Poland’s President Andrzej Duda late Wednesday signed off on a bill creating a special body to probe Russian influence in Polish politics which critics say is unconstitutional and could be used to intimidate political opponents.
Backed by the ruling right-wing Law and Justice (PiS) party, the amended law was approved last week by Poland’s parliament with a narrow 235-214 majority.
The law allows the appointment of a nine-member commission by parliament — where PiS has a majority — who will have access to all government departments and documents to investigate Russian interference in Polish politics from 2007 to 2022.
But it has sparked criticism from the Polish opposition, which argues the law could be used to target its leader Donald Tusk — who was prime minister from 2007 to 2014 — ahead of an upcoming general election later this year. Tusk will lead the Civic Coalition party in that election.
Faced with mounting international pressure, Duda in June introduced several amendments to scrap some of the law’s most controversial provisions — including removing sanctions on people found by the ad hoc commission to have acted under Russia’s influence.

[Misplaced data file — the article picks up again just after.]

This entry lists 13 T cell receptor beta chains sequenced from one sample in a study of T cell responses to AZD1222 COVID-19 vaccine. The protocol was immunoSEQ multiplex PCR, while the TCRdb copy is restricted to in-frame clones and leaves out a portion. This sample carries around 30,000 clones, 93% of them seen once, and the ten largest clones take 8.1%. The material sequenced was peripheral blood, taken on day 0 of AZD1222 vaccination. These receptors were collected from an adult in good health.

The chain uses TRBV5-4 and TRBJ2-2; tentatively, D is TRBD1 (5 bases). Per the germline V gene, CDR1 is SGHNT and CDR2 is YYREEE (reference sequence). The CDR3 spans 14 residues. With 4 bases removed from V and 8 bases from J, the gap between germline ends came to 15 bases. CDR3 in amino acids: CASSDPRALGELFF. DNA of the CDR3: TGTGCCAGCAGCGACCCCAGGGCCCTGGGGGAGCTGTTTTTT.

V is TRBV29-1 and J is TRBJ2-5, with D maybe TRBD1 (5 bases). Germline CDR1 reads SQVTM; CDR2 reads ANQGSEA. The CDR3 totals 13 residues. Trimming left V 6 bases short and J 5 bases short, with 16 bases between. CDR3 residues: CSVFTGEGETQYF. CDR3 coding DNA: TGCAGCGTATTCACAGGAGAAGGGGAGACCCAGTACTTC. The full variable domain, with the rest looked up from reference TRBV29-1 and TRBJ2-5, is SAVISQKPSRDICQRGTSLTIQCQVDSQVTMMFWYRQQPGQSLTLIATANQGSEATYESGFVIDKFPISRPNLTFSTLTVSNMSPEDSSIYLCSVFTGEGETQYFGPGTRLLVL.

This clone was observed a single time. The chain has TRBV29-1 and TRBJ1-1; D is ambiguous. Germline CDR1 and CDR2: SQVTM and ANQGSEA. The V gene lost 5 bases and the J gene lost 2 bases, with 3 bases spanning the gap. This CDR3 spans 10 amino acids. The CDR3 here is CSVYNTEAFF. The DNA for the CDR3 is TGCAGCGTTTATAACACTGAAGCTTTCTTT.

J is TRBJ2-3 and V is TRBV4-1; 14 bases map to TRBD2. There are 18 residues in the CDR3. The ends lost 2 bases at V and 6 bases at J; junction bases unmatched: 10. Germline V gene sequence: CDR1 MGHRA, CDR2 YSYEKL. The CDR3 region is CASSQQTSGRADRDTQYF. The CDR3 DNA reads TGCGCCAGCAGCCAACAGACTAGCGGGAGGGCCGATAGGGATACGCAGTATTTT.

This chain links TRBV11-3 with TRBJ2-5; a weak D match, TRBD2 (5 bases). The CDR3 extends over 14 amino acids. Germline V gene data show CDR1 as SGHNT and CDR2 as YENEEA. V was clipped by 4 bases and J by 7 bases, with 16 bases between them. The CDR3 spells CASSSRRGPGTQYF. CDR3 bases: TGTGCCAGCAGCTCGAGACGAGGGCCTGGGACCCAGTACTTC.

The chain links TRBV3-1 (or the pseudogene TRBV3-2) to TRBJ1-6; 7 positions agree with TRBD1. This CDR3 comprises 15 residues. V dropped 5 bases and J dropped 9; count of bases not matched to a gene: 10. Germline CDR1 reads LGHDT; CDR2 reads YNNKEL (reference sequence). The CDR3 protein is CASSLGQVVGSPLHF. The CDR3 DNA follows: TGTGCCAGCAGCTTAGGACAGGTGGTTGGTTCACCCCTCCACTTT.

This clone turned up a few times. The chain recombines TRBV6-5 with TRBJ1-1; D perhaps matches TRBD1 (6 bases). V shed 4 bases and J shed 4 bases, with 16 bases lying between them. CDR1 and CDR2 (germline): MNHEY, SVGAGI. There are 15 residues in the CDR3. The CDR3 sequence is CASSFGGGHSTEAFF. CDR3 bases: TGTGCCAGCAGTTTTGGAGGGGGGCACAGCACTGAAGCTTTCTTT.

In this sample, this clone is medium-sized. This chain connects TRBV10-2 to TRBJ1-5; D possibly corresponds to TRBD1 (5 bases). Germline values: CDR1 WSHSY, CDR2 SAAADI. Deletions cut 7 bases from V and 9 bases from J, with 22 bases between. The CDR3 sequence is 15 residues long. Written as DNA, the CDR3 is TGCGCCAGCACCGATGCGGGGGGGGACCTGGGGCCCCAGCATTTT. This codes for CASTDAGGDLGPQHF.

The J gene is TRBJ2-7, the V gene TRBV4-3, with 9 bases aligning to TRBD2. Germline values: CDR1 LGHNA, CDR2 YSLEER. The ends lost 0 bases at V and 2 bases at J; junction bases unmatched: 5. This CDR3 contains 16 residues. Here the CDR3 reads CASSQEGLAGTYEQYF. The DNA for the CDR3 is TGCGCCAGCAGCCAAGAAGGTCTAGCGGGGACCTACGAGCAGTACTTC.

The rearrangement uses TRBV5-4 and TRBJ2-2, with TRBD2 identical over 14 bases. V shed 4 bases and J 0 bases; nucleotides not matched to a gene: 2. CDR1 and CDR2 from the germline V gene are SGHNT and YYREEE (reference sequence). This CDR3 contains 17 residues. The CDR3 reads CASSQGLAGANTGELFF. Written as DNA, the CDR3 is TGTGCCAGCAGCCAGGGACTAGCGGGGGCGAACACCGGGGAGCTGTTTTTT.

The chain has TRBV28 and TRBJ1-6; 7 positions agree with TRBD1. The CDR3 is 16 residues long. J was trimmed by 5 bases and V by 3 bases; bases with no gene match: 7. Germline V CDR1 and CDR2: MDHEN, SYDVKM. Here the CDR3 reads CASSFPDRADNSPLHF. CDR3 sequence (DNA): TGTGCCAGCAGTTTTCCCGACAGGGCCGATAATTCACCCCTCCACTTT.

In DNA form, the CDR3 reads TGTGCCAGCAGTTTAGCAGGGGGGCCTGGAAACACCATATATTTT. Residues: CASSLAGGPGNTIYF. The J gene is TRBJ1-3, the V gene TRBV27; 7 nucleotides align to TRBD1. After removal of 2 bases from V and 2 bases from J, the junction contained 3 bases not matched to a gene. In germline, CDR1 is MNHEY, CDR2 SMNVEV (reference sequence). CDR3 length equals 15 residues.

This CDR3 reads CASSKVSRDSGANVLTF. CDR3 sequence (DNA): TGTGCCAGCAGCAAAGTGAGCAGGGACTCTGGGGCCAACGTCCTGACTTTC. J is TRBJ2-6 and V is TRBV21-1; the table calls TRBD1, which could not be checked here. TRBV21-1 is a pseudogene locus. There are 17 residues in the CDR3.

But the commission will still be able to present a negative opinion on a person’s ability to hold a public position, and critics say the amended legislation could still be used to stigmatize opposition politicians.
Government backers say the commission is needed to look into issues like Russian gas deals signed by Warsaw at the time Tusk was prime minister.
However, that deal was signed before Russia’s 2014 illegal annexation of Crimea, and Poland under the current PiS government continued to buy Russian gas until this year.
In June, the European Commission announced it was launching an infringement procedure against Poland over the Russian influence law.